How can I help my kids understand their grandfather's aphasia after his stroke?

1 answer | Last updated: Dec 07, 2016
A fellow caregiver asked...
My father-in-law had a stroke two weeks ago and is aphasic. How can I explain to my kids that their grandpa can't talk very easily and doesn't understand much of what they're saying?

Expert Answers

James Castle, M.D. is a neurologist at NorthShore University HealthSystem (affiliated with The University of Chicago) and an expert on strokes.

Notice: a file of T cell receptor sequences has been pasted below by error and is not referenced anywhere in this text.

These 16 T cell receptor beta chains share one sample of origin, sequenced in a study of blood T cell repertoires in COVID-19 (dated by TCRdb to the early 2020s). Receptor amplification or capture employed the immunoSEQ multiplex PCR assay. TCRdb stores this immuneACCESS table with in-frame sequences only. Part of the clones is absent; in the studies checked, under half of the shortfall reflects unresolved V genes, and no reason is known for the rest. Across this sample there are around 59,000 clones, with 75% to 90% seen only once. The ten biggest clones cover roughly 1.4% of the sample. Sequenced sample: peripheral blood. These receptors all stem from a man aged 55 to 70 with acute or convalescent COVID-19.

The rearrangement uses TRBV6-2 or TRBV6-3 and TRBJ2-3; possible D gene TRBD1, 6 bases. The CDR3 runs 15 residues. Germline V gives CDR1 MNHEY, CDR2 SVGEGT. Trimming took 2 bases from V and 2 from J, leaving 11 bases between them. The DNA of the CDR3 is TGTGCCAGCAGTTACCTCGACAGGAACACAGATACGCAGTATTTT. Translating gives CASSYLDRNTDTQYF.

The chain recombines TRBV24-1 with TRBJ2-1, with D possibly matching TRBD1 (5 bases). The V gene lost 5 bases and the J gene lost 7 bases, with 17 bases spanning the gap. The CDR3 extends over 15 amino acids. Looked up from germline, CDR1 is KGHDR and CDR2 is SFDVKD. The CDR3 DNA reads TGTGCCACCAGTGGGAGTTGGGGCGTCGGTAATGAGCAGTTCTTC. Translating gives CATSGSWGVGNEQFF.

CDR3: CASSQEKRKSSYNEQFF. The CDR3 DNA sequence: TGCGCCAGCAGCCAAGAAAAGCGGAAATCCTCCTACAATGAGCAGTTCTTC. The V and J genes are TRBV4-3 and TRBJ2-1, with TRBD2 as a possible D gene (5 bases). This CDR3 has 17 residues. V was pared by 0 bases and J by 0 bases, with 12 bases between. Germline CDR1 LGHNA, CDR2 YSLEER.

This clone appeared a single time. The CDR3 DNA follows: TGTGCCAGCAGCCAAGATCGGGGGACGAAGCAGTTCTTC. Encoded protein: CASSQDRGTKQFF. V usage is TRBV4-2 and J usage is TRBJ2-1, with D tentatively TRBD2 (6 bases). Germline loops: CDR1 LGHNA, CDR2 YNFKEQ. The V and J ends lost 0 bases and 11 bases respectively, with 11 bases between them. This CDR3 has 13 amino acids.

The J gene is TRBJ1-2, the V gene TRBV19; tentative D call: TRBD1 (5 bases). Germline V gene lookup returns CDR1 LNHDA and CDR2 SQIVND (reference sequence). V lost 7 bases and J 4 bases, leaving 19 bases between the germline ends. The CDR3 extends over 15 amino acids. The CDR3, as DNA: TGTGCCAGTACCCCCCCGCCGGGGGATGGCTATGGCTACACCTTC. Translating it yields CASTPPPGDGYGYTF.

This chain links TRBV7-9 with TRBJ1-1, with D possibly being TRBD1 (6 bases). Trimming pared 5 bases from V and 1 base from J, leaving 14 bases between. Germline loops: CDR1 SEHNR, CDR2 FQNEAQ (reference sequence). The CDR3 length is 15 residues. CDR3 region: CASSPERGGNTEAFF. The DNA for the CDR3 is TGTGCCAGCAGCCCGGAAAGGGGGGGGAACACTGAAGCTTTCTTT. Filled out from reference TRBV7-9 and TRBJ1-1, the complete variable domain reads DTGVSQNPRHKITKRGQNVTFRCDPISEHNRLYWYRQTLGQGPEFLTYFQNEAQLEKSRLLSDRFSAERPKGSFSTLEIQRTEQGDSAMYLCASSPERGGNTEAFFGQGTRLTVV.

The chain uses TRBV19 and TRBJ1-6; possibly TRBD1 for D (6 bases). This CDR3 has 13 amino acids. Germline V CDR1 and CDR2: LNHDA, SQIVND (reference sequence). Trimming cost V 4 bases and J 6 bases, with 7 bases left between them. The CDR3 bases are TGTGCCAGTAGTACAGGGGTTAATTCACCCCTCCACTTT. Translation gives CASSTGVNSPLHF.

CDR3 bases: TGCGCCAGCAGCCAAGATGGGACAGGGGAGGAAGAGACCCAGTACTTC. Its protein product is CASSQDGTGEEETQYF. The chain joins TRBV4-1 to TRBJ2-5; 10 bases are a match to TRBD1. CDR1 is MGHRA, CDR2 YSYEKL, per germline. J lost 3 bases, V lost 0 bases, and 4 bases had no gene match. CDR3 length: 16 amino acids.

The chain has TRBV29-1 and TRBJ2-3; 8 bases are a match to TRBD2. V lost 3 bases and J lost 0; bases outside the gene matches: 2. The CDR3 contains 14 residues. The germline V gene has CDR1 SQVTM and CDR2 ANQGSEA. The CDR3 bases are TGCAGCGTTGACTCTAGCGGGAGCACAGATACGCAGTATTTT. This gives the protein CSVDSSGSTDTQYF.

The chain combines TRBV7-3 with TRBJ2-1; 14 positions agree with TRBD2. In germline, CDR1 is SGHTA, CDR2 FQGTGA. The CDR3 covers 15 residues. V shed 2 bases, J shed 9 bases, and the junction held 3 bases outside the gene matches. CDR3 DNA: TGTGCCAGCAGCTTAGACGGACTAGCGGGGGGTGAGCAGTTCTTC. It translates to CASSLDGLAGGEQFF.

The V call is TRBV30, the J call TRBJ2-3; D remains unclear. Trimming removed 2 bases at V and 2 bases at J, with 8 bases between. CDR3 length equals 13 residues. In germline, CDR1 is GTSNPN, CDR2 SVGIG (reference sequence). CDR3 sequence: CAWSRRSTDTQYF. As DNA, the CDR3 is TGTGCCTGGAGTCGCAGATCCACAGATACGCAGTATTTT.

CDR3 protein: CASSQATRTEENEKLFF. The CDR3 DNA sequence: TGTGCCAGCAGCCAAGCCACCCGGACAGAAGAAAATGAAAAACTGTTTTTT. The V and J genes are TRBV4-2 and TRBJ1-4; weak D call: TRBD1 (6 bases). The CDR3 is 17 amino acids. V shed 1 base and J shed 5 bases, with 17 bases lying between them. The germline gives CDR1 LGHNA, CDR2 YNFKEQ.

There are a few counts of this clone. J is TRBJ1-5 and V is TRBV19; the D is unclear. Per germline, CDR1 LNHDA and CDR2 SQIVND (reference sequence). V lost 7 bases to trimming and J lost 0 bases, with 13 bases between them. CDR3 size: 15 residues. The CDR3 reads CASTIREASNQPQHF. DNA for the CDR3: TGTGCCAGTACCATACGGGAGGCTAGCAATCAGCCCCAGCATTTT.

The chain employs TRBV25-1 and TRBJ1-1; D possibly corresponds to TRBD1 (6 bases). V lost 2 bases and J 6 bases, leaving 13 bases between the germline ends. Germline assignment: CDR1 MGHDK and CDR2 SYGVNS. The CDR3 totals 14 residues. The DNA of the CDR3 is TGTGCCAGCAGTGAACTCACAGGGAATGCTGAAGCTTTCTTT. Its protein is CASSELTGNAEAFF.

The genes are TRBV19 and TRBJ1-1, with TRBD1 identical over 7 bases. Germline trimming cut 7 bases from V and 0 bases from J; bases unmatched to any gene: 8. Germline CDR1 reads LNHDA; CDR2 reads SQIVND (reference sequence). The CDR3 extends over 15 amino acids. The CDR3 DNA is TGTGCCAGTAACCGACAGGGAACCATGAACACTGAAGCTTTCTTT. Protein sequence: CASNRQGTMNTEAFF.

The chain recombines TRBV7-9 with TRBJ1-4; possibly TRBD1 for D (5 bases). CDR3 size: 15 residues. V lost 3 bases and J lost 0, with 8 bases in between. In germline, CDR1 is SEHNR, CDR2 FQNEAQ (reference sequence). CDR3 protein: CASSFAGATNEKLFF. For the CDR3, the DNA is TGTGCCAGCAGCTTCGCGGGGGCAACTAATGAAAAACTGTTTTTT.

This is a tricky issue. Depending on how old your children are, you could try explaining that because your father-in-law got sick, his language abilities are similar to those of a younger child, such as a toddler. 

You might say something like, "Grandpa's stroke made it so he can't talk the way he used to. It's kind of how it is for your baby brother: He can't understand everything you say, and it's hard for him to talk. The main difference is that we can't know for sure when Grandpa will be able to talk again." 

This comparison may help your children understand that their grandfather can't speak as well as a healthy adult and that he needs help with communication. When you put it this way, they may be able to relate to his difficulties.